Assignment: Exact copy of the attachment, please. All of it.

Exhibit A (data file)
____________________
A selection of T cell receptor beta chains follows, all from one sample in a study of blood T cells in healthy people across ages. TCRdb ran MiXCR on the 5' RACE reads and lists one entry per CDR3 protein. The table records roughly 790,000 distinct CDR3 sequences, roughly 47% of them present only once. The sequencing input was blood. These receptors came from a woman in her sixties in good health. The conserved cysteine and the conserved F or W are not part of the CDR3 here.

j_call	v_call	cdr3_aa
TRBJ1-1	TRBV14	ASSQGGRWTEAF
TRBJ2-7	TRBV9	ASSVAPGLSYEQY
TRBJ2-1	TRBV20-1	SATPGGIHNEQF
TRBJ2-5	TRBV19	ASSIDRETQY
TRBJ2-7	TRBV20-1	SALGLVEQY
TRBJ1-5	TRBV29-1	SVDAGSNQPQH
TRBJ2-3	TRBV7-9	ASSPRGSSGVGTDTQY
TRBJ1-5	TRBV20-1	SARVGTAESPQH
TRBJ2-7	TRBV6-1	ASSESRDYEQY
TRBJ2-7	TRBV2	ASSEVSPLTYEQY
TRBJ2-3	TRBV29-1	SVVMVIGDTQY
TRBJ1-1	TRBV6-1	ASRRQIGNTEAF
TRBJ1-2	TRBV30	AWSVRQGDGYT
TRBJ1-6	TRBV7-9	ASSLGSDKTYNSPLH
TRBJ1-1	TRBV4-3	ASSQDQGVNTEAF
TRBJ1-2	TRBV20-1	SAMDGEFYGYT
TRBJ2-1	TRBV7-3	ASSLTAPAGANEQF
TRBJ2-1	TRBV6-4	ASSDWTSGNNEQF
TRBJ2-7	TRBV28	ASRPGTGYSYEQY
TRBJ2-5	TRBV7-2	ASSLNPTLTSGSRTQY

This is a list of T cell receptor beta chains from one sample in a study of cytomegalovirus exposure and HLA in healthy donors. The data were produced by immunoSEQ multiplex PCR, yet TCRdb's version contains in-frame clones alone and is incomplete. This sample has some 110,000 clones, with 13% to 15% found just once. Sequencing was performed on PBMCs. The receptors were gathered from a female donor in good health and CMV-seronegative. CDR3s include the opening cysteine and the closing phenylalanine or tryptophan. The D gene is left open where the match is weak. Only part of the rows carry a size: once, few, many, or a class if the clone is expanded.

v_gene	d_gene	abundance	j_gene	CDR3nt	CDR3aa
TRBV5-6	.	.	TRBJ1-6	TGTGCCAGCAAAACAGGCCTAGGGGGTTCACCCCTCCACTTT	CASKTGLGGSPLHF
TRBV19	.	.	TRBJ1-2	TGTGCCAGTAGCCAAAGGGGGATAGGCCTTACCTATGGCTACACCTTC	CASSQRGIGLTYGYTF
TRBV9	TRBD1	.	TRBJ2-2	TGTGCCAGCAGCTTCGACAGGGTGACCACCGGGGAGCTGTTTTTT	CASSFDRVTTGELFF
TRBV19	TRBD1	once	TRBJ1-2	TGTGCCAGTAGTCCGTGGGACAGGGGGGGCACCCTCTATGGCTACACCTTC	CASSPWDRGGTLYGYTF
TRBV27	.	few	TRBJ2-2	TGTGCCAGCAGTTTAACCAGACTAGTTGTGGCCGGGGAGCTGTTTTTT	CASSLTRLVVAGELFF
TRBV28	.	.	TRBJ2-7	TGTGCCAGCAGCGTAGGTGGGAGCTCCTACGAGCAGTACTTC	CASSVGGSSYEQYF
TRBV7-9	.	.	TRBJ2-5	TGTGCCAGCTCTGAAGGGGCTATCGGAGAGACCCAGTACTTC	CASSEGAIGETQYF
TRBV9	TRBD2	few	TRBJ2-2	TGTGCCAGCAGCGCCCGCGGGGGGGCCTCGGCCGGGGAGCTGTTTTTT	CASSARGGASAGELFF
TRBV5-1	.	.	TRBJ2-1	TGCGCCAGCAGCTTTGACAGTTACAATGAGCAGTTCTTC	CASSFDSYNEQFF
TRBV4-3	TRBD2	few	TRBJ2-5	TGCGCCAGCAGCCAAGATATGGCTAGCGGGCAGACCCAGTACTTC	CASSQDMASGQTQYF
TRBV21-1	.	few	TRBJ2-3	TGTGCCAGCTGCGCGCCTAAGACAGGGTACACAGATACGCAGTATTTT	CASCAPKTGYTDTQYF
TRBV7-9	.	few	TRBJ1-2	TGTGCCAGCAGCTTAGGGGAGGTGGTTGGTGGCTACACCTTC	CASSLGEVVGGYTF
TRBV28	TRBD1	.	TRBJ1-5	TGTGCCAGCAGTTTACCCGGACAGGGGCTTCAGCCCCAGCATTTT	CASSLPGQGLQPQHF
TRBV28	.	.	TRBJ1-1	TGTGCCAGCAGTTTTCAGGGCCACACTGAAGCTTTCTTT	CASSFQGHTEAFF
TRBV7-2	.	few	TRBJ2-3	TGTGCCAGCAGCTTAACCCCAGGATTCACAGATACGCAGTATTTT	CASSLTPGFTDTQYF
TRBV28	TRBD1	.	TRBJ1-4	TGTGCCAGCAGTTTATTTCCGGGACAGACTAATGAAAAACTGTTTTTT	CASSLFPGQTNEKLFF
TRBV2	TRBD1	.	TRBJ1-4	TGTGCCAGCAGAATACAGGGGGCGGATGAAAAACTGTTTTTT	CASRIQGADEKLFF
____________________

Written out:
A selection of T cell receptor beta chains follows, all from one sample in a study of blood T cells in healthy people across ages. TCRdb ran MiXCR on the 5' RACE reads and lists one entry per CDR3 protein. The table records roughly 790,000 distinct CDR3 sequences, roughly 47% of them present only once. The sequencing input was blood. These receptors came from a woman in her sixties in good health. The conserved cysteine and the conserved F or W are not part of the CDR3 here.

j_call	v_call	cdr3_aa
TRBJ1-1	TRBV14	ASSQGGRWTEAF
TRBJ2-7	TRBV9	ASSVAPGLSYEQY
TRBJ2-1	TRBV20-1	SATPGGIHNEQF
TRBJ2-5	TRBV19	ASSIDRETQY
TRBJ2-7	TRBV20-1	SALGLVEQY
TRBJ1-5	TRBV29-1	SVDAGSNQPQH
TRBJ2-3	TRBV7-9	ASSPRGSSGVGTDTQY
TRBJ1-5	TRBV20-1	SARVGTAESPQH
TRBJ2-7	TRBV6-1	ASSESRDYEQY
TRBJ2-7	TRBV2	ASSEVSPLTYEQY
TRBJ2-3	TRBV29-1	SVVMVIGDTQY
TRBJ1-1	TRBV6-1	ASRRQIGNTEAF
TRBJ1-2	TRBV30	AWSVRQGDGYT
TRBJ1-6	TRBV7-9	ASSLGSDKTYNSPLH
TRBJ1-1	TRBV4-3	ASSQDQGVNTEAF
TRBJ1-2	TRBV20-1	SAMDGEFYGYT
TRBJ2-1	TRBV7-3	ASSLTAPAGANEQF
TRBJ2-1	TRBV6-4	ASSDWTSGNNEQF
TRBJ2-7	TRBV28	ASRPGTGYSYEQY
TRBJ2-5	TRBV7-2	ASSLNPTLTSGSRTQY

This is a list of T cell receptor beta chains from one sample in a study of cytomegalovirus exposure and HLA in healthy donors. The data were produced by immunoSEQ multiplex PCR, yet TCRdb's version contains in-frame clones alone and is incomplete. This sample has some 110,000 clones, with 13% to 15% found just once. Sequencing was performed on PBMCs. The receptors were gathered from a female donor in good health and CMV-seronegative. CDR3s include the opening cysteine and the closing phenylalanine or tryptophan. The D gene is left open where the match is weak. Only part of the rows carry a size: once, few, many, or a class if the clone is expanded.

v_gene	d_gene	abundance	j_gene	CDR3nt	CDR3aa
TRBV5-6	.	.	TRBJ1-6	TGTGCCAGCAAAACAGGCCTAGGGGGTTCACCCCTCCACTTT	CASKTGLGGSPLHF
TRBV19	.	.	TRBJ1-2	TGTGCCAGTAGCCAAAGGGGGATAGGCCTTACCTATGGCTACACCTTC	CASSQRGIGLTYGYTF
TRBV9	TRBD1	.	TRBJ2-2	TGTGCCAGCAGCTTCGACAGGGTGACCACCGGGGAGCTGTTTTTT	CASSFDRVTTGELFF
TRBV19	TRBD1	once	TRBJ1-2	TGTGCCAGTAGTCCGTGGGACAGGGGGGGCACCCTCTATGGCTACACCTTC	CASSPWDRGGTLYGYTF
TRBV27	.	few	TRBJ2-2	TGTGCCAGCAGTTTAACCAGACTAGTTGTGGCCGGGGAGCTGTTTTTT	CASSLTRLVVAGELFF
TRBV28	.	.	TRBJ2-7	TGTGCCAGCAGCGTAGGTGGGAGCTCCTACGAGCAGTACTTC	CASSVGGSSYEQYF
TRBV7-9	.	.	TRBJ2-5	TGTGCCAGCTCTGAAGGGGCTATCGGAGAGACCCAGTACTTC	CASSEGAIGETQYF
TRBV9	TRBD2	few	TRBJ2-2	TGTGCCAGCAGCGCCCGCGGGGGGGCCTCGGCCGGGGAGCTGTTTTTT	CASSARGGASAGELFF
TRBV5-1	.	.	TRBJ2-1	TGCGCCAGCAGCTTTGACAGTTACAATGAGCAGTTCTTC	CASSFDSYNEQFF
TRBV4-3	TRBD2	few	TRBJ2-5	TGCGCCAGCAGCCAAGATATGGCTAGCGGGCAGACCCAGTACTTC	CASSQDMASGQTQYF
TRBV21-1	.	few	TRBJ2-3	TGTGCCAGCTGCGCGCCTAAGACAGGGTACACAGATACGCAGTATTTT	CASCAPKTGYTDTQYF
TRBV7-9	.	few	TRBJ1-2	TGTGCCAGCAGCTTAGGGGAGGTGGTTGGTGGCTACACCTTC	CASSLGEVVGGYTF
TRBV28	TRBD1	.	TRBJ1-5	TGTGCCAGCAGTTTACCCGGACAGGGGCTTCAGCCCCAGCATTTT	CASSLPGQGLQPQHF
TRBV28	.	.	TRBJ1-1	TGTGCCAGCAGTTTTCAGGGCCACACTGAAGCTTTCTTT	CASSFQGHTEAFF
TRBV7-2	.	few	TRBJ2-3	TGTGCCAGCAGCTTAACCCCAGGATTCACAGATACGCAGTATTTT	CASSLTPGFTDTQYF
TRBV28	TRBD1	.	TRBJ1-4	TGTGCCAGCAGTTTATTTCCGGGACAGACTAATGAAAAACTGTTTTTT	CASSLFPGQTNEKLFF
TRBV2	TRBD1	.	TRBJ1-4	TGTGCCAGCAGAATACAGGGGGCGGATGAAAAACTGTTTTTT	CASRIQGADEKLFF